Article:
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Physical Activity and Sedentary Behavior among US Hispanic/Latino Youth

The SOL Youth Study

EVENSON, KELLY R.1; ARREDONDO, ELVA M.2; CARNETHON, MERCEDES R.3; DELAMATER, ALAN M.4; GALLO, LINDA C.5; ISASI, CARMEN R.6; PERREIRA, KRISTA M.7; FOTI, SAMANTHA A.8; VAN HORN, LINDA9; VIDOT, DENISE C.10; SOTRES-ALVAREZ, DANIELA11

Medicine & Science in Sports & Exercise: May 2019 - Volume 51 - Issue 5 - p 891–899
doi: 10.1249/MSS.0000000000001871
EPIDEMIOLOGY
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Purpose Physical activity and sedentary behavior among diverse Hispanic/Latino youth in the United States is not well documented. The aim of this study was to describe physical activity and sedentary behavior among a representative sample of Hispanic/Latino youth from four US communities using accelerometry and self-reported measures.

Methods From 2012 to 2014, 1466 Hispanic/Latino youth ages 8 to 16 yr, children of participants in the Hispanic Community Health Study/Study of Latinos, enrolled in the SOL youth. Physical activity and sedentary behavior were assessed by interview. After this, youth wore an Actical accelerometer for 1 wk. All statistical analyses accounted for the complex survey design and used sampling weights.

Results The accelerometer wear time adjusted mean minutes per day was: 604.6, sedentary; 178.9, light; 25.4, moderate; and 10.2, vigorous. Generally, higher levels of moderate and vigorous activity occurred among males, Mexican backgrounds, and youth age 8 to 10 yr compared with older age groups. Higher levels of sedentary behavior occurred among youth age 15 to 16 yr compared with younger age groups. The most common activities (reported, ≥1 per month) were of lower intensity, including listening to music (91.9%), homework (87.0%), riding in car/bus (84.3%), and hanging out with friends (83.4%). Common active pursuits included travel by walking (74.6%), physical education class (71.7%), running (71.4%), and recess (71.3%).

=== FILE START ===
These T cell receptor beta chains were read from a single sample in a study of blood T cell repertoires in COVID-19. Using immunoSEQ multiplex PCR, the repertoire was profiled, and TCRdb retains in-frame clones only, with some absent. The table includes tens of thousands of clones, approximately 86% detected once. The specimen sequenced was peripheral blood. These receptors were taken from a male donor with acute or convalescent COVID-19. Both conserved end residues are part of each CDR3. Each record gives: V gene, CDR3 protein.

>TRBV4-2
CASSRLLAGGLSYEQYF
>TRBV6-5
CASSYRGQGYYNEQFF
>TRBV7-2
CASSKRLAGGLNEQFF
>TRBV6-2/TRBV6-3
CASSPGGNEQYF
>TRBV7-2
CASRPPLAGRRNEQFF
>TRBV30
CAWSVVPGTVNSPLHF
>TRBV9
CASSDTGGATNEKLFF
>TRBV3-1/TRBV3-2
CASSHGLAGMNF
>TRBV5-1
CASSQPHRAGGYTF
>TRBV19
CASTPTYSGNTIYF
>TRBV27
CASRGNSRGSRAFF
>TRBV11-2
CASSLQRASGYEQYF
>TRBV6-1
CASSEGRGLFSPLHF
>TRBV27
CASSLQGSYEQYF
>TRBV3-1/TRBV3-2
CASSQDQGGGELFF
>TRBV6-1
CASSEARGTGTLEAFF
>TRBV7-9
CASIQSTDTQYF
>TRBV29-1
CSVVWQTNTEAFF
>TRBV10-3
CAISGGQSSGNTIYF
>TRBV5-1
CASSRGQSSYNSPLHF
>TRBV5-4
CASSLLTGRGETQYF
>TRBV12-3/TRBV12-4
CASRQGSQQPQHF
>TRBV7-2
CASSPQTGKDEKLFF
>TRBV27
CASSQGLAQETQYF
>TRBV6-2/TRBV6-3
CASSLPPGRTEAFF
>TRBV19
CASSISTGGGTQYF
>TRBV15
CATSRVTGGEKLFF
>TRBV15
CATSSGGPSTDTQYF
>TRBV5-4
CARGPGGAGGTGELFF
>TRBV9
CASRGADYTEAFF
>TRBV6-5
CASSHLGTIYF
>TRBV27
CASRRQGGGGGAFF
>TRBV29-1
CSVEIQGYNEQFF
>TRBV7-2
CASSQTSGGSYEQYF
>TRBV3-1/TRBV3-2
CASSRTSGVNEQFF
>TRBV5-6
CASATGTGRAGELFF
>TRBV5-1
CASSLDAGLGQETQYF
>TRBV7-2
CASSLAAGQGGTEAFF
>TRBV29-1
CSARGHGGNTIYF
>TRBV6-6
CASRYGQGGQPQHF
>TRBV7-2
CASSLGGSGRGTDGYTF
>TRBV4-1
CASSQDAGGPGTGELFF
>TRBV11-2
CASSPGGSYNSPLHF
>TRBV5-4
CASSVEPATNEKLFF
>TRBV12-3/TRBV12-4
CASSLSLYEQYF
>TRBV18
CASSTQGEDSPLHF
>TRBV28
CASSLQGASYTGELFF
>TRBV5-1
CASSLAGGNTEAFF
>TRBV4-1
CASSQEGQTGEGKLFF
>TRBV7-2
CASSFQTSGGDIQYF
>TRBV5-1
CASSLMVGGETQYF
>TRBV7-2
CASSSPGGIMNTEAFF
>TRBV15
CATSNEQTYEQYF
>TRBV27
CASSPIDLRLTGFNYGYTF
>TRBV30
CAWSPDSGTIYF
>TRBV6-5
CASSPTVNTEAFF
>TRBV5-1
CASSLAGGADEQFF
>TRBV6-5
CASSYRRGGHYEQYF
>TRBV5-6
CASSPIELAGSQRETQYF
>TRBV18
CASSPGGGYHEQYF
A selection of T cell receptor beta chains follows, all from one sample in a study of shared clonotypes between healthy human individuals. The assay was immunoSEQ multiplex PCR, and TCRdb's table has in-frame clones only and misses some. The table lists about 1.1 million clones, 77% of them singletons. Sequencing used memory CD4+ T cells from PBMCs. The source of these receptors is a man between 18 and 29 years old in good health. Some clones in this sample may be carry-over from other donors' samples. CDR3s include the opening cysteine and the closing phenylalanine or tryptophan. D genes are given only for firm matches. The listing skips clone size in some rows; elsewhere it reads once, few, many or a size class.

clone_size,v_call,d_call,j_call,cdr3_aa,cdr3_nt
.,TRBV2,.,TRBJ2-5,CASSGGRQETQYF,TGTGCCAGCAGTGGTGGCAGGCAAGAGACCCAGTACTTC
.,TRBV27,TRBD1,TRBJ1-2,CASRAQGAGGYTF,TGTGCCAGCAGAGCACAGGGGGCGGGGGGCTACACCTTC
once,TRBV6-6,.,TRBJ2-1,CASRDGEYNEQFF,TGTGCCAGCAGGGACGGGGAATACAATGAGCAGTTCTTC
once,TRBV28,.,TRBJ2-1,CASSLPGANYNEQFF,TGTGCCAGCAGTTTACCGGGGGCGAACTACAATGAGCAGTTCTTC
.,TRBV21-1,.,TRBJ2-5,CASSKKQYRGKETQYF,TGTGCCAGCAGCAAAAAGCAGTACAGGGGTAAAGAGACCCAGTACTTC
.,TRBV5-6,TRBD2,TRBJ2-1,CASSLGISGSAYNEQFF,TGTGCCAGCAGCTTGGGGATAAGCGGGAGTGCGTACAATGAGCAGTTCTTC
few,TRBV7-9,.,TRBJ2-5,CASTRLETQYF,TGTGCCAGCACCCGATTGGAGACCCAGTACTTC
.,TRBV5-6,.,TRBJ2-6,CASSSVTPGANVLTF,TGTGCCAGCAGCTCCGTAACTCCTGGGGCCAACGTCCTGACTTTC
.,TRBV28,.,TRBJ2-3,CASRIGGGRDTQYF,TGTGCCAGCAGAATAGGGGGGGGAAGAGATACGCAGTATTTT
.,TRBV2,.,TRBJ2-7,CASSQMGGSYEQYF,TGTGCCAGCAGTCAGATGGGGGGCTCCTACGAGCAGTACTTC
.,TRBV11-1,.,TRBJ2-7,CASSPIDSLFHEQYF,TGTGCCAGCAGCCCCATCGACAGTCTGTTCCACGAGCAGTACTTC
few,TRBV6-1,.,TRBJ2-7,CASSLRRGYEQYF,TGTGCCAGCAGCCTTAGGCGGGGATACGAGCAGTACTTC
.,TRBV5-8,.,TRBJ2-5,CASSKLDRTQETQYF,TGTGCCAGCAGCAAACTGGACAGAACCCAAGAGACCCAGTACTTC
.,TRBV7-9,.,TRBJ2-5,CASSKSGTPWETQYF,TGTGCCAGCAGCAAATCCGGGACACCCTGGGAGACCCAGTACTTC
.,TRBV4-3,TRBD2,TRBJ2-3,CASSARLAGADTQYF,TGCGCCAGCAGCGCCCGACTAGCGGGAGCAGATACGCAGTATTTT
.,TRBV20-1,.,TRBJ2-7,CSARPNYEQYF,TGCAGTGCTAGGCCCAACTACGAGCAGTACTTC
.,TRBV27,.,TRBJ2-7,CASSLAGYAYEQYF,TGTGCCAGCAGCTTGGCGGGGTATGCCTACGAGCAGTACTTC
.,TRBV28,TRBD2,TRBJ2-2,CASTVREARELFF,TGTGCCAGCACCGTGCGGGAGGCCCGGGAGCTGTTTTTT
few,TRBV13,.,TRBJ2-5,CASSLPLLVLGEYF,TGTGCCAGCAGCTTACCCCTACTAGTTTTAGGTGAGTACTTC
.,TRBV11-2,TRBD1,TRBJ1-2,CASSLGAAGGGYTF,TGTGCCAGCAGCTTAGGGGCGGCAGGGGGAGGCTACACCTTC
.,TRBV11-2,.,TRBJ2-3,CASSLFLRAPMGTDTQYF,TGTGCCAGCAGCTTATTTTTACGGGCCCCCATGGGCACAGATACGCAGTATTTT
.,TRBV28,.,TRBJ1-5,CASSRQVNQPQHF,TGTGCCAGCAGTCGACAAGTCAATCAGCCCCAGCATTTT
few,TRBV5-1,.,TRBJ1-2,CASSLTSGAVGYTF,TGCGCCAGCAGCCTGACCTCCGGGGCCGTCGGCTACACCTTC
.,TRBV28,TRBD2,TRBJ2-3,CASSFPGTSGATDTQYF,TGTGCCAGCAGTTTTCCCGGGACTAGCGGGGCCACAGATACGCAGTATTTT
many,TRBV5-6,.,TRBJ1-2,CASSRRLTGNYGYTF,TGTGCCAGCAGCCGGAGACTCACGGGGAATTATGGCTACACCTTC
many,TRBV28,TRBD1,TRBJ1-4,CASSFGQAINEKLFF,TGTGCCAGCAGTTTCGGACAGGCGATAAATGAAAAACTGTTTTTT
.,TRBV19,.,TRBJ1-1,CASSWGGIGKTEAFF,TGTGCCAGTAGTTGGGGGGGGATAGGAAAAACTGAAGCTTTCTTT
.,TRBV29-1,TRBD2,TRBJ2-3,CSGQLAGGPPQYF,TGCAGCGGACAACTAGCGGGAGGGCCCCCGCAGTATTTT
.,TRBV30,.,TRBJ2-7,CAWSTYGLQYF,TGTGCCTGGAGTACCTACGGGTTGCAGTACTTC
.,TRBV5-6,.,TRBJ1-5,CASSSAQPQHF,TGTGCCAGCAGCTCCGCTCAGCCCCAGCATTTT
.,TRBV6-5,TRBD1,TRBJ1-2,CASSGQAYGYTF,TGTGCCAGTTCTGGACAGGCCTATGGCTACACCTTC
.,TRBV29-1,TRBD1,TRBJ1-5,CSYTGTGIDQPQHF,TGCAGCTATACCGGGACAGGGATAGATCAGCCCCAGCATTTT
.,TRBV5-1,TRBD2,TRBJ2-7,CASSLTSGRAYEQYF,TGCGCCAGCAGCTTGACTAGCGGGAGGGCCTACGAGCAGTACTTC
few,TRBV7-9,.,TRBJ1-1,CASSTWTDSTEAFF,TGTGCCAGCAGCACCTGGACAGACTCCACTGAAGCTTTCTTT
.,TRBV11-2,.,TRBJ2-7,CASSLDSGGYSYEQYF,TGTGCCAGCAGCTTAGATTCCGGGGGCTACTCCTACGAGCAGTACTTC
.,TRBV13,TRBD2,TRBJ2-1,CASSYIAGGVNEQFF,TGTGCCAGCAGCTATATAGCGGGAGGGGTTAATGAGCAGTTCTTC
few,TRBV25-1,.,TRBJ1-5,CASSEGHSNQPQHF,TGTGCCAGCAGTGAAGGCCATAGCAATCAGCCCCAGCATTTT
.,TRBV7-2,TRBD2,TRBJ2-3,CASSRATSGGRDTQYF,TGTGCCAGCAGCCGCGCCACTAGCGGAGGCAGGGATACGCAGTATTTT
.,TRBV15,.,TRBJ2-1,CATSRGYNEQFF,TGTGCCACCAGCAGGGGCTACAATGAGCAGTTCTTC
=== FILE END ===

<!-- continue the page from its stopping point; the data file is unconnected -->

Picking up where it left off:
Conclusions Time, intensity, and type of physical activity and sedentary behavior varied among Hispanic/Latino youth. These findings can inform efforts to increase physical activity and reduce sedentary behavior among US Hispanic/Latino youth.

1Department of Epidemiology, Gillings School of Global Public Health, University of North Carolina-Chapel Hill, Chapel Hill, NC;

2Graduate School of Public Health, San Diego State University, San Diego, CA;

3Department of Preventive Medicine, Feinberg School of Medicine, Northwestern University, Chicago, IL;

4Department of Pediatrics, University of Miami Miller School of Medicine, Miami, FL;

5Department of Psychology, San Diego State University, San Diego, CA;

6Department of Epidemiology and Population Health, Albert Einstein College of Medicine, Bronx, NY;

7Department of Social Medicine, University of North Carolina-Chapel Hill, Chapel Hill, NC;

8Department of Psychology, University of Miami, Coral Gables, FL;

9Feinberg School of Medicine, Northwestern University, Chicago, IL;

10School of Nursing and Health Studies, University of Miami, Miami, FL; and

11Collaborative Studies Coordinating Center, Department of Biostatistics, Gillings School of Global Public Health, University of North Carolina – Chapel Hill, Chapel Hill, NC

Address for correspondence: Kelly R. Evenson, Ph.D., Suite 410, 123 W Franklin Street, Building C, University of NC, Gillings School of Global Public Health, Department of Epidemiology, Chapel Hill, NC 27599-8050; E-mail: kelly_evenson@unc.edu.

Submitted for publication August 2018.

Accepted for publication December 2018.

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© 2019 American College of Sports Medicine